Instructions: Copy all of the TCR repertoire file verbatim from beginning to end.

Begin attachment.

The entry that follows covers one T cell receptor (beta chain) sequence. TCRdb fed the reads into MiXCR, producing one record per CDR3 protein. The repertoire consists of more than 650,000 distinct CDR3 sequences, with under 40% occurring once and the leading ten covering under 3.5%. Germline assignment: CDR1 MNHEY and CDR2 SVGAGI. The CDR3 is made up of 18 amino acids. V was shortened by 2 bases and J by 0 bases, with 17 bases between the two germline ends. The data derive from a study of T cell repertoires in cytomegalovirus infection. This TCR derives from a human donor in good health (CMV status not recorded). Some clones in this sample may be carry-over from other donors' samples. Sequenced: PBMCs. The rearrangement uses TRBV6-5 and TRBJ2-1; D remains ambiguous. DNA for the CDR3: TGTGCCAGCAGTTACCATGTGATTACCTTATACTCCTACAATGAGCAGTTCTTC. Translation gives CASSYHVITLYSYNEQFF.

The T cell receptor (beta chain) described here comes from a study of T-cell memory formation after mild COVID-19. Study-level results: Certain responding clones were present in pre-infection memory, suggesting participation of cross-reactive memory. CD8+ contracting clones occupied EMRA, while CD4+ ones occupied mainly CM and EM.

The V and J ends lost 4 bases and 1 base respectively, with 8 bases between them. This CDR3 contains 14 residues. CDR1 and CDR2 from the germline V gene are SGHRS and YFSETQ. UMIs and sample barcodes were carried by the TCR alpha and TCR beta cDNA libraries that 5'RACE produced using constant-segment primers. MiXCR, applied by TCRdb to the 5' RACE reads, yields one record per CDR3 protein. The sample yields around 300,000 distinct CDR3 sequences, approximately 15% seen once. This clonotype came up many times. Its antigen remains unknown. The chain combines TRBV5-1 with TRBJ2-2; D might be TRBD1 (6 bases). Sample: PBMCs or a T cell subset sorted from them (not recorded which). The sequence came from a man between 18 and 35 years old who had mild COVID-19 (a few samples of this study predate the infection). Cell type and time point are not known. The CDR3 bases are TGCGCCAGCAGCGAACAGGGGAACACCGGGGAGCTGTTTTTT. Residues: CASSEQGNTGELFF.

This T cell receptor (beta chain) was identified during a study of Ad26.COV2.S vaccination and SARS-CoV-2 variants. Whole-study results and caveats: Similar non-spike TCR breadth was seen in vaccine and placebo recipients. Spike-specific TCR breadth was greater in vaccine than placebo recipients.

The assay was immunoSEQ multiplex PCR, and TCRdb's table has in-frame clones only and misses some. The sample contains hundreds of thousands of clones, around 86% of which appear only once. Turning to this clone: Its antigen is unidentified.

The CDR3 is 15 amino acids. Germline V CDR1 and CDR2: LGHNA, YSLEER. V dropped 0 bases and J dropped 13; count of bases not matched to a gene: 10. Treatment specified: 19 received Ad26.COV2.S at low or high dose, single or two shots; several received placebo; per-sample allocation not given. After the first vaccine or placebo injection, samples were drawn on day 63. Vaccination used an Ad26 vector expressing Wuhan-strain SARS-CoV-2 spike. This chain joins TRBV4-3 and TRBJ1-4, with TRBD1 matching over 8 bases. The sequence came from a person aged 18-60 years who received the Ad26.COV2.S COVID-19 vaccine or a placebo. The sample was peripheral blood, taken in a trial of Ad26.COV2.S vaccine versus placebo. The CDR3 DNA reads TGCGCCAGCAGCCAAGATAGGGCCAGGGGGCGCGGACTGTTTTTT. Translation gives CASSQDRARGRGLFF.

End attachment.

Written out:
The entry that follows covers one T cell receptor (beta chain) sequence. TCRdb fed the reads into MiXCR, producing one record per CDR3 protein. The repertoire consists of more than 650,000 distinct CDR3 sequences, with under 40% occurring once and the leading ten covering under 3.5%. Germline assignment: CDR1 MNHEY and CDR2 SVGAGI. The CDR3 is made up of 18 amino acids. V was shortened by 2 bases and J by 0 bases, with 17 bases between the two germline ends. The data derive from a study of T cell repertoires in cytomegalovirus infection. This TCR derives from a human donor in good health (CMV status not recorded). Some clones in this sample may be carry-over from other donors' samples. Sequenced: PBMCs. The rearrangement uses TRBV6-5 and TRBJ2-1; D remains ambiguous. DNA for the CDR3: TGTGCCAGCAGTTACCATGTGATTACCTTATACTCCTACAATGAGCAGTTCTTC. Translation gives CASSYHVITLYSYNEQFF.

The T cell receptor (beta chain) described here comes from a study of T-cell memory formation after mild COVID-19. Study-level results: Certain responding clones were present in pre-infection memory, suggesting participation of cross-reactive memory. CD8+ contracting clones occupied EMRA, while CD4+ ones occupied mainly CM and EM.

The V and J ends lost 4 bases and 1 base respectively, with 8 bases between them. This CDR3 contains 14 residues. CDR1 and CDR2 from the germline V gene are SGHRS and YFSETQ. UMIs and sample barcodes were carried by the TCR alpha and TCR beta cDNA libraries that 5'RACE produced using constant-segment primers. MiXCR, applied by TCRdb to the 5' RACE reads, yields one record per CDR3 protein. The sample yields around 300,000 distinct CDR3 sequences, approximately 15% seen once. This clonotype came up many times. Its antigen remains unknown. The chain combines TRBV5-1 with TRBJ2-2; D might be TRBD1 (6 bases). Sample: PBMCs or a T cell subset sorted from them (not recorded which). The sequence came from a man between 18 and 35 years old who had mild COVID-19 (a few samples of this study predate the infection). Cell type and time point are not known. The CDR3 bases are TGCGCCAGCAGCGAACAGGGGAACACCGGGGAGCTGTTTTTT. Residues: CASSEQGNTGELFF.

This T cell receptor (beta chain) was identified during a study of Ad26.COV2.S vaccination and SARS-CoV-2 variants. Whole-study results and caveats: Similar non-spike TCR breadth was seen in vaccine and placebo recipients. Spike-specific TCR breadth was greater in vaccine than placebo recipients.

The assay was immunoSEQ multiplex PCR, and TCRdb's table has in-frame clones only and misses some. The sample contains hundreds of thousands of clones, around 86% of which appear only once. Turning to this clone: Its antigen is unidentified.

The CDR3 is 15 amino acids. Germline V CDR1 and CDR2: LGHNA, YSLEER. V dropped 0 bases and J dropped 13; count of bases not matched to a gene: 10. Treatment specified: 19 received Ad26.COV2.S at low or high dose, single or two shots; several received placebo; per-sample allocation not given. After the first vaccine or placebo injection, samples were drawn on day 63. Vaccination used an Ad26 vector expressing Wuhan-strain SARS-CoV-2 spike. This chain joins TRBV4-3 and TRBJ1-4, with TRBD1 matching over 8 bases. The sequence came from a person aged 18-60 years who received the Ad26.COV2.S COVID-19 vaccine or a placebo. The sample was peripheral blood, taken in a trial of Ad26.COV2.S vaccine versus placebo. The CDR3 DNA reads TGCGCCAGCAGCCAAGATAGGGCCAGGGGGCGCGGACTGTTTTTT. Translation gives CASSQDRARGRGLFF.